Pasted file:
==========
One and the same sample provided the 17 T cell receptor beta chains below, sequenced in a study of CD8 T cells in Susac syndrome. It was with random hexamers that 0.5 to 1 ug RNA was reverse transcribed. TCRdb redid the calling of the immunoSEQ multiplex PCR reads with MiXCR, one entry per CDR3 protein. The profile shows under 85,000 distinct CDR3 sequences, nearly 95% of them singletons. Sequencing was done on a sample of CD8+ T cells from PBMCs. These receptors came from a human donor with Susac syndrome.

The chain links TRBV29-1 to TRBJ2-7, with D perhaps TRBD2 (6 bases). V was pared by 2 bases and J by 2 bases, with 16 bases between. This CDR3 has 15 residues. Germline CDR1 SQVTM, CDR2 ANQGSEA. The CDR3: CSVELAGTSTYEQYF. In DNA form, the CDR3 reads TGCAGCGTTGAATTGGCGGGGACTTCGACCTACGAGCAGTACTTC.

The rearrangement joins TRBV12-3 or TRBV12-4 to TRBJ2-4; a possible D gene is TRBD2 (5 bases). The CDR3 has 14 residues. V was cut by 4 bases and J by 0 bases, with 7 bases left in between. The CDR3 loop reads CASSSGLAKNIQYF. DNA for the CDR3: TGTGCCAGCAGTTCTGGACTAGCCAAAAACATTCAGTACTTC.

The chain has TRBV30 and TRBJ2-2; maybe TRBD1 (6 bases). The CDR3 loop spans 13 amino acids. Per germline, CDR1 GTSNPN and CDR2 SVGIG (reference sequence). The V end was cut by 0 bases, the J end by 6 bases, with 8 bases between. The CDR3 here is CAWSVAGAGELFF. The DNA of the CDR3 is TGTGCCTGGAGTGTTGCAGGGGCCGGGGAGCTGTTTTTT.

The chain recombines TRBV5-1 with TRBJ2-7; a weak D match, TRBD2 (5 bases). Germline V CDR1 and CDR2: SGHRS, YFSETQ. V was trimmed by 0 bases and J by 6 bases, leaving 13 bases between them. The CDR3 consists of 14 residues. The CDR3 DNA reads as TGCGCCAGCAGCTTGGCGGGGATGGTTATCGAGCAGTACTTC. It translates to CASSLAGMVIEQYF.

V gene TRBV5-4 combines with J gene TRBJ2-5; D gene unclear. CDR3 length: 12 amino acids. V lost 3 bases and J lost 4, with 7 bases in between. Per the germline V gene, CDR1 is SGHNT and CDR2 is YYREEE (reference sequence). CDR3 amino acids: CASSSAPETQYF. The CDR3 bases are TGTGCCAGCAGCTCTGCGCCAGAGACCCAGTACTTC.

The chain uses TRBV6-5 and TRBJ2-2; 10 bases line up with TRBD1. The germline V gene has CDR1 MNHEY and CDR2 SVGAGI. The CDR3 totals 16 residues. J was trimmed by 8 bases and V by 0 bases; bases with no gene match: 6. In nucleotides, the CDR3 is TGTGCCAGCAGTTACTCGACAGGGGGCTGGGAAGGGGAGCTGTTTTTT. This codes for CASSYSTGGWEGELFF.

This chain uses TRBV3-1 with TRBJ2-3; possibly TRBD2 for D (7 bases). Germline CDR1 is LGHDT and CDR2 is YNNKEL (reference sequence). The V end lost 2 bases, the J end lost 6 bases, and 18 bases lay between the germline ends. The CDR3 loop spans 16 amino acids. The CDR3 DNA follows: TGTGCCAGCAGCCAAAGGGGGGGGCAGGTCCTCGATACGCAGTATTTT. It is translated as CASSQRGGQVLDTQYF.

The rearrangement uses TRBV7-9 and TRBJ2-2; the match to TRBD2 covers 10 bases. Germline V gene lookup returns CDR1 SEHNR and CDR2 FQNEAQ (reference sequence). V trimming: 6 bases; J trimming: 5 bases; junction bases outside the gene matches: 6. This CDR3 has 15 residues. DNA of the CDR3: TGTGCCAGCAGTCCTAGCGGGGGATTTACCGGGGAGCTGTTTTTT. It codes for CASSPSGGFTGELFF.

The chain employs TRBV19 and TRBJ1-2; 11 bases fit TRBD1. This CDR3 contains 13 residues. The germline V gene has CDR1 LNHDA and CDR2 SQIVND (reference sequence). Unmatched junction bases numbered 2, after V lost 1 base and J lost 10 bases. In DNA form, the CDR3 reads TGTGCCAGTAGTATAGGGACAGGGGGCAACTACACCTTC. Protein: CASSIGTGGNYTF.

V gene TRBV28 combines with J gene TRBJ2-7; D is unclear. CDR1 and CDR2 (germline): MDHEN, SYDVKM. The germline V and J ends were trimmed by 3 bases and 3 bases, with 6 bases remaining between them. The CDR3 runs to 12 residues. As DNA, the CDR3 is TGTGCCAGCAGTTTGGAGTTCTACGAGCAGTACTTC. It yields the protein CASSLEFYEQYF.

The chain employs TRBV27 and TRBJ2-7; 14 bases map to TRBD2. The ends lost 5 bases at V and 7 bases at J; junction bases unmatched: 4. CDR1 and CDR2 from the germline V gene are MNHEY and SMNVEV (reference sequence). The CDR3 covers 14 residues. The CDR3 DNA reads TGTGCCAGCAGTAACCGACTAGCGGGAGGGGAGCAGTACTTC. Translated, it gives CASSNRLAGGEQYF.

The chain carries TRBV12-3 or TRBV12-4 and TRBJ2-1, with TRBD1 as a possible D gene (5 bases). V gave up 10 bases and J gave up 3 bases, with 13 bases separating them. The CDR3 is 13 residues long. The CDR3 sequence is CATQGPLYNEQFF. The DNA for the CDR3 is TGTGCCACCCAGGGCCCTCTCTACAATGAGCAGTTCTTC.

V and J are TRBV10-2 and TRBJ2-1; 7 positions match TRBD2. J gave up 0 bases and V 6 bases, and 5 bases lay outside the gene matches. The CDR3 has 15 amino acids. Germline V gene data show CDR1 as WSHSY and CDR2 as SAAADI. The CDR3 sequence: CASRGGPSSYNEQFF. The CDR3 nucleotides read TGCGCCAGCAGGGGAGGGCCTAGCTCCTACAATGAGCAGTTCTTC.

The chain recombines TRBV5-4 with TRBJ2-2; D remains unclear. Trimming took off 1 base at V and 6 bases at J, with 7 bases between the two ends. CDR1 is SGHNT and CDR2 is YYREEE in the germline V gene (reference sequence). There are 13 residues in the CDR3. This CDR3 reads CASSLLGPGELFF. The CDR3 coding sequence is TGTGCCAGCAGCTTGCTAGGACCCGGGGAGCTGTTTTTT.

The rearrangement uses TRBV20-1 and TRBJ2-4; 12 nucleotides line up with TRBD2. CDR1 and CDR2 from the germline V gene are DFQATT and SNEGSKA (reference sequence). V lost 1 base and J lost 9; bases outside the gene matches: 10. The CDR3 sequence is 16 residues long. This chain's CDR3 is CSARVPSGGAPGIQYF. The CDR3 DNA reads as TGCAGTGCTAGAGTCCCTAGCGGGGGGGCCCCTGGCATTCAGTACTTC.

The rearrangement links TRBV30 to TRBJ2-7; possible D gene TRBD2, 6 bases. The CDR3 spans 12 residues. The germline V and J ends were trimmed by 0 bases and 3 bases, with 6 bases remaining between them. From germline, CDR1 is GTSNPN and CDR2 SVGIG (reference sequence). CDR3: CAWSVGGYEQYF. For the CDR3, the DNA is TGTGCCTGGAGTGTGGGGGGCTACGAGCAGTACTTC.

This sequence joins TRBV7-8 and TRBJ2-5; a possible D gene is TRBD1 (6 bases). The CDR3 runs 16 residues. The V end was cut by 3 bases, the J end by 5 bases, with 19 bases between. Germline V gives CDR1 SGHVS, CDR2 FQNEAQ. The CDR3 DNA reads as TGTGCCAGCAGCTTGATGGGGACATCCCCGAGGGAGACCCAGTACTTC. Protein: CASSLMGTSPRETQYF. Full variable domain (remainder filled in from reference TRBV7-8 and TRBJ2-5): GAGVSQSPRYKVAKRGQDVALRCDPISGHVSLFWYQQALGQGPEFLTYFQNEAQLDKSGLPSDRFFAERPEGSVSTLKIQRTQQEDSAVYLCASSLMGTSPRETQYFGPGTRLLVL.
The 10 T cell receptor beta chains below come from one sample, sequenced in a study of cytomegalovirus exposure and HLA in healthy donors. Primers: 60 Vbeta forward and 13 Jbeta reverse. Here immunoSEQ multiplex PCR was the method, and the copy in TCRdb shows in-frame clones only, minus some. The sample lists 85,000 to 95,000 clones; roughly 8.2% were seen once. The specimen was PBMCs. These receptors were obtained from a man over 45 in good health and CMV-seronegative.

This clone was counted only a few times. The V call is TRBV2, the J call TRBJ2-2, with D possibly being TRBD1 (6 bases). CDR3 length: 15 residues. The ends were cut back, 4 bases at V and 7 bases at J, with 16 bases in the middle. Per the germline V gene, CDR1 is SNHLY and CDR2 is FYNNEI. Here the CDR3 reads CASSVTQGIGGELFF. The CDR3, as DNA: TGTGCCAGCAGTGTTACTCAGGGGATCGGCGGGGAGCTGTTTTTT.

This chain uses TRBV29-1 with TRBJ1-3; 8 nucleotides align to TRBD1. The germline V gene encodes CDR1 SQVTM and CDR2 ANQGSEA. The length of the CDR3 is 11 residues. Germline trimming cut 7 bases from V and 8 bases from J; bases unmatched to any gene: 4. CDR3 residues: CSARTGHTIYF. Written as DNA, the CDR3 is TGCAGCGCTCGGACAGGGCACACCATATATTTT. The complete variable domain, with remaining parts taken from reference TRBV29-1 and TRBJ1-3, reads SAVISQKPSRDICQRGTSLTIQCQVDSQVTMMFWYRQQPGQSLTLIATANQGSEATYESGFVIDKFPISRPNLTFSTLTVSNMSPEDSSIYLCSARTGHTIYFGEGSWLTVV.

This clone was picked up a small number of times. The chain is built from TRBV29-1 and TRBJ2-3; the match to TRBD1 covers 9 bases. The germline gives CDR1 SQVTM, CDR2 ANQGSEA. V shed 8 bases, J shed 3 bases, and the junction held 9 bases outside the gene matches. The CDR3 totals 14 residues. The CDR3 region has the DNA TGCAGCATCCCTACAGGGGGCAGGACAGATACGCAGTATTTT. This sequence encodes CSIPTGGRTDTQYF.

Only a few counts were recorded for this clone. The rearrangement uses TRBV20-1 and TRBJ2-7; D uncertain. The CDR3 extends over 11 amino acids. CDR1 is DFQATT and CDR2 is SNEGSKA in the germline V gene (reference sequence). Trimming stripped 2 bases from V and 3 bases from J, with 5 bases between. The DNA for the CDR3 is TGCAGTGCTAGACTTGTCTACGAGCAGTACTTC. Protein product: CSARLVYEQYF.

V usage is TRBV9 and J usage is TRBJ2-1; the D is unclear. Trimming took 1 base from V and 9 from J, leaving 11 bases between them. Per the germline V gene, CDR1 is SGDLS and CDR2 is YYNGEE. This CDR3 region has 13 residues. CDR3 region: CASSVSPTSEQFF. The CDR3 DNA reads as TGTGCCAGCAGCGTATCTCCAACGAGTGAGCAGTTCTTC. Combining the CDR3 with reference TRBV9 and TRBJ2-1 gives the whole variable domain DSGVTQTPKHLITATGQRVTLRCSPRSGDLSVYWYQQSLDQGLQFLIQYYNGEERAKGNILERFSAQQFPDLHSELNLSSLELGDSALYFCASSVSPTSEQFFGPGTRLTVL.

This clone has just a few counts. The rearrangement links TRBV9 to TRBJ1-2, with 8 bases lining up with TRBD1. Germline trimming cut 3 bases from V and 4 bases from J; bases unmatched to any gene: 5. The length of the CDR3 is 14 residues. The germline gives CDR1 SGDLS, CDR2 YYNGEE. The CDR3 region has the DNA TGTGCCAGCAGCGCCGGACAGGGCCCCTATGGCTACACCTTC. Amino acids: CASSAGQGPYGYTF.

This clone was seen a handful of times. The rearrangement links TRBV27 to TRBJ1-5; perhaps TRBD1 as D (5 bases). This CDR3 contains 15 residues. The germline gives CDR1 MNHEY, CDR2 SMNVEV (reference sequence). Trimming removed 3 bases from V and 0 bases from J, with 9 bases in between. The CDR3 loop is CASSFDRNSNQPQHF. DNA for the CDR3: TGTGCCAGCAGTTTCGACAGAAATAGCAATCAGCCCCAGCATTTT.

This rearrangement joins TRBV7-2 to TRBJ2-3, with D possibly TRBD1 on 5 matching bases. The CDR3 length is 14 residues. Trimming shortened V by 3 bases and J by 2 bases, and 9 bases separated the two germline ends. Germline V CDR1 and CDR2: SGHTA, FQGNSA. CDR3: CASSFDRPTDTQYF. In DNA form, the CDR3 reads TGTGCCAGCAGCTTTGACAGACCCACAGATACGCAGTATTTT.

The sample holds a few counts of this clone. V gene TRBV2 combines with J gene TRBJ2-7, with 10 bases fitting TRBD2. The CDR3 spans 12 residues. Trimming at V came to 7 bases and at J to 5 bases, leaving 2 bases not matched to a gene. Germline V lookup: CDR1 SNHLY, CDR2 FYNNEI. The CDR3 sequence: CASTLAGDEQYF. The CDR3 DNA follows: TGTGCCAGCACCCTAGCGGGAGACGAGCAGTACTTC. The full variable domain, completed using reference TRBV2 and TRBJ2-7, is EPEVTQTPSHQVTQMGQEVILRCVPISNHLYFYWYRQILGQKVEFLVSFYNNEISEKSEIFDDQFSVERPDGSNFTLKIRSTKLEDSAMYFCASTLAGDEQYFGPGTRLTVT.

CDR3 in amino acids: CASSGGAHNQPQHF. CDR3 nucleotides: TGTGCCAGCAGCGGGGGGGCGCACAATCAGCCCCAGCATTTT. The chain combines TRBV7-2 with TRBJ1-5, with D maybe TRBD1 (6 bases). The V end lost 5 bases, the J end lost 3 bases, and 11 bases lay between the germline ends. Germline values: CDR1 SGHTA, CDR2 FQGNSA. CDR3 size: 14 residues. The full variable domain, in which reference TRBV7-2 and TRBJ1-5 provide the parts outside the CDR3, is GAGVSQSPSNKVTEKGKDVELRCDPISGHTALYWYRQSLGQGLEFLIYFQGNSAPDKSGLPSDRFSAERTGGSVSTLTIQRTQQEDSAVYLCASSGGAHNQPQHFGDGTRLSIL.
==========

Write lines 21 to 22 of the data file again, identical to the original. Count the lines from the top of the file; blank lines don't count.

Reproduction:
This chain uses TRBV29-1 with TRBJ1-3; 8 nucleotides align to TRBD1. The germline V gene encodes CDR1 SQVTM and CDR2 ANQGSEA. The length of the CDR3 is 11 residues. Germline trimming cut 7 bases from V and 8 bases from J; bases unmatched to any gene: 4. CDR3 residues: CSARTGHTIYF. Written as DNA, the CDR3 is TGCAGCGCTCGGACAGGGCACACCATATATTTT. The complete variable domain, with remaining parts taken from reference TRBV29-1 and TRBJ1-3, reads SAVISQKPSRDICQRGTSLTIQCQVDSQVTMMFWYRQQPGQSLTLIATANQGSEATYESGFVIDKFPISRPNLTFSTLTVSNMSPEDSSIYLCSARTGHTIYFGEGSWLTVV.

This clone was picked up a small number of times. The chain is built from TRBV29-1 and TRBJ2-3; the match to TRBD1 covers 9 bases. The germline gives CDR1 SQVTM, CDR2 ANQGSEA. V shed 8 bases, J shed 3 bases, and the junction held 9 bases outside the gene matches. The CDR3 totals 14 residues. The CDR3 region has the DNA TGCAGCATCCCTACAGGGGGCAGGACAGATACGCAGTATTTT. This sequence encodes CSIPTGGRTDTQYF.